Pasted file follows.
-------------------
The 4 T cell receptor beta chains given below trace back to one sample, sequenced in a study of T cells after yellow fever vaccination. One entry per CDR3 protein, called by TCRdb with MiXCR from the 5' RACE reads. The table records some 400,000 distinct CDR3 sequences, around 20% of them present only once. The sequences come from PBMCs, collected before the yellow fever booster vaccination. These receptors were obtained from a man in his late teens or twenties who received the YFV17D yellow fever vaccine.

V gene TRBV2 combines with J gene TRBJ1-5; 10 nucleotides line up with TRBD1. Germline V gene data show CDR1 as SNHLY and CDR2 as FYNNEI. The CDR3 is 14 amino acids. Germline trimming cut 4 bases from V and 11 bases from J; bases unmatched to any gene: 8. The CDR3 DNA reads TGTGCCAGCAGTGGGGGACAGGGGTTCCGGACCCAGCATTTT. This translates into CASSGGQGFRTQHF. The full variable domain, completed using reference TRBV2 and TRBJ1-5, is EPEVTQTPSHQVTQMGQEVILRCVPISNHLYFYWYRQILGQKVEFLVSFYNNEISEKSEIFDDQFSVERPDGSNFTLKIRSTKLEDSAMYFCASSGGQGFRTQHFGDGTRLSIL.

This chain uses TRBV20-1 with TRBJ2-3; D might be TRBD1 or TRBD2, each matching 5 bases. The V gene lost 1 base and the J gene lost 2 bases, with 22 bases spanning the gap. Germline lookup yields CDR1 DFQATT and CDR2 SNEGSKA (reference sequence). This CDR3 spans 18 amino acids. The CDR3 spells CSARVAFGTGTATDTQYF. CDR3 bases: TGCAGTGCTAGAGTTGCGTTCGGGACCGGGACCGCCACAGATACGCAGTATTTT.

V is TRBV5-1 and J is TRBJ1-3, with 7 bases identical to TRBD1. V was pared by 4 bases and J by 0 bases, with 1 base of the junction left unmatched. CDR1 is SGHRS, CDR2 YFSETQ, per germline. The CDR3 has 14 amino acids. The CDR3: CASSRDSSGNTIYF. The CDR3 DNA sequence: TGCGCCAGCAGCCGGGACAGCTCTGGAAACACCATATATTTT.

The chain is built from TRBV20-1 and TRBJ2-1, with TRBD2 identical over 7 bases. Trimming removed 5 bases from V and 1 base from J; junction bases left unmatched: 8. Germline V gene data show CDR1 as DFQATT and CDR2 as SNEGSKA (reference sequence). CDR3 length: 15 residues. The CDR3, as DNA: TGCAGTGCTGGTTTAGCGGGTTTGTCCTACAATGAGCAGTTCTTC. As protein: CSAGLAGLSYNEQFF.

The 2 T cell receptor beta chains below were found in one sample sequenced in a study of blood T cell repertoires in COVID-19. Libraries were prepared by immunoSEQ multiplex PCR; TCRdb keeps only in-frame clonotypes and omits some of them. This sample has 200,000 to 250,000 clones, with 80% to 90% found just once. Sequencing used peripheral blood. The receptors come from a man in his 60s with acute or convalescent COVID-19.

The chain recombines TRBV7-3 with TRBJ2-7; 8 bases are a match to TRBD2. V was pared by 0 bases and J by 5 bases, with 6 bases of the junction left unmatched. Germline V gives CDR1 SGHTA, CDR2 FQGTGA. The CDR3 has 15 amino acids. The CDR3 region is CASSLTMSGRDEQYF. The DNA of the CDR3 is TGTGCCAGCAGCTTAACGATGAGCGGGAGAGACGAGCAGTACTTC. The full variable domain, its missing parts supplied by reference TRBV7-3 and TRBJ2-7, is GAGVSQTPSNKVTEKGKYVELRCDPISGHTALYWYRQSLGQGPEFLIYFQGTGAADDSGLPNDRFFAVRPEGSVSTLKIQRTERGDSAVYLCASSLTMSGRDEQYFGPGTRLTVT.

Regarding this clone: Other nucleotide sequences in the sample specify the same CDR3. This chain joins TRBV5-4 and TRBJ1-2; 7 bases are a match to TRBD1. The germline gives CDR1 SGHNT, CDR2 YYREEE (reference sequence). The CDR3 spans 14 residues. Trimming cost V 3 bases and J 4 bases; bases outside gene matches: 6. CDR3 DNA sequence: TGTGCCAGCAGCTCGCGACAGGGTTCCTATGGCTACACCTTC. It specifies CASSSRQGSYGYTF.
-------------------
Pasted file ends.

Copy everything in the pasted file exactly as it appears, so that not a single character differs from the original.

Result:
The 4 T cell receptor beta chains given below trace back to one sample, sequenced in a study of T cells after yellow fever vaccination. One entry per CDR3 protein, called by TCRdb with MiXCR from the 5' RACE reads. The table records some 400,000 distinct CDR3 sequences, around 20% of them present only once. The sequences come from PBMCs, collected before the yellow fever booster vaccination. These receptors were obtained from a man in his late teens or twenties who received the YFV17D yellow fever vaccine.

V gene TRBV2 combines with J gene TRBJ1-5; 10 nucleotides line up with TRBD1. Germline V gene data show CDR1 as SNHLY and CDR2 as FYNNEI. The CDR3 is 14 amino acids. Germline trimming cut 4 bases from V and 11 bases from J; bases unmatched to any gene: 8. The CDR3 DNA reads TGTGCCAGCAGTGGGGGACAGGGGTTCCGGACCCAGCATTTT. This translates into CASSGGQGFRTQHF. The full variable domain, completed using reference TRBV2 and TRBJ1-5, is EPEVTQTPSHQVTQMGQEVILRCVPISNHLYFYWYRQILGQKVEFLVSFYNNEISEKSEIFDDQFSVERPDGSNFTLKIRSTKLEDSAMYFCASSGGQGFRTQHFGDGTRLSIL.

This chain uses TRBV20-1 with TRBJ2-3; D might be TRBD1 or TRBD2, each matching 5 bases. The V gene lost 1 base and the J gene lost 2 bases, with 22 bases spanning the gap. Germline lookup yields CDR1 DFQATT and CDR2 SNEGSKA (reference sequence). This CDR3 spans 18 amino acids. The CDR3 spells CSARVAFGTGTATDTQYF. CDR3 bases: TGCAGTGCTAGAGTTGCGTTCGGGACCGGGACCGCCACAGATACGCAGTATTTT.

V is TRBV5-1 and J is TRBJ1-3, with 7 bases identical to TRBD1. V was pared by 4 bases and J by 0 bases, with 1 base of the junction left unmatched. CDR1 is SGHRS, CDR2 YFSETQ, per germline. The CDR3 has 14 amino acids. The CDR3: CASSRDSSGNTIYF. The CDR3 DNA sequence: TGCGCCAGCAGCCGGGACAGCTCTGGAAACACCATATATTTT.

The chain is built from TRBV20-1 and TRBJ2-1, with TRBD2 identical over 7 bases. Trimming removed 5 bases from V and 1 base from J; junction bases left unmatched: 8. Germline V gene data show CDR1 as DFQATT and CDR2 as SNEGSKA (reference sequence). CDR3 length: 15 residues. The CDR3, as DNA: TGCAGTGCTGGTTTAGCGGGTTTGTCCTACAATGAGCAGTTCTTC. As protein: CSAGLAGLSYNEQFF.

The 2 T cell receptor beta chains below were found in one sample sequenced in a study of blood T cell repertoires in COVID-19. Libraries were prepared by immunoSEQ multiplex PCR; TCRdb keeps only in-frame clonotypes and omits some of them. This sample has 200,000 to 250,000 clones, with 80% to 90% found just once. Sequencing used peripheral blood. The receptors come from a man in his 60s with acute or convalescent COVID-19.

The chain recombines TRBV7-3 with TRBJ2-7; 8 bases are a match to TRBD2. V was pared by 0 bases and J by 5 bases, with 6 bases of the junction left unmatched. Germline V gives CDR1 SGHTA, CDR2 FQGTGA. The CDR3 has 15 amino acids. The CDR3 region is CASSLTMSGRDEQYF. The DNA of the CDR3 is TGTGCCAGCAGCTTAACGATGAGCGGGAGAGACGAGCAGTACTTC. The full variable domain, its missing parts supplied by reference TRBV7-3 and TRBJ2-7, is GAGVSQTPSNKVTEKGKYVELRCDPISGHTALYWYRQSLGQGPEFLIYFQGTGAADDSGLPNDRFFAVRPEGSVSTLKIQRTERGDSAVYLCASSLTMSGRDEQYFGPGTRLTVT.

Regarding this clone: Other nucleotide sequences in the sample specify the same CDR3. This chain joins TRBV5-4 and TRBJ1-2; 7 bases are a match to TRBD1. The germline gives CDR1 SGHNT, CDR2 YYREEE (reference sequence). The CDR3 spans 14 residues. Trimming cost V 3 bases and J 4 bases; bases outside gene matches: 6. CDR3 DNA sequence: TGTGCCAGCAGCTCGCGACAGGGTTCCTATGGCTACACCTTC. It specifies CASSSRQGSYGYTF.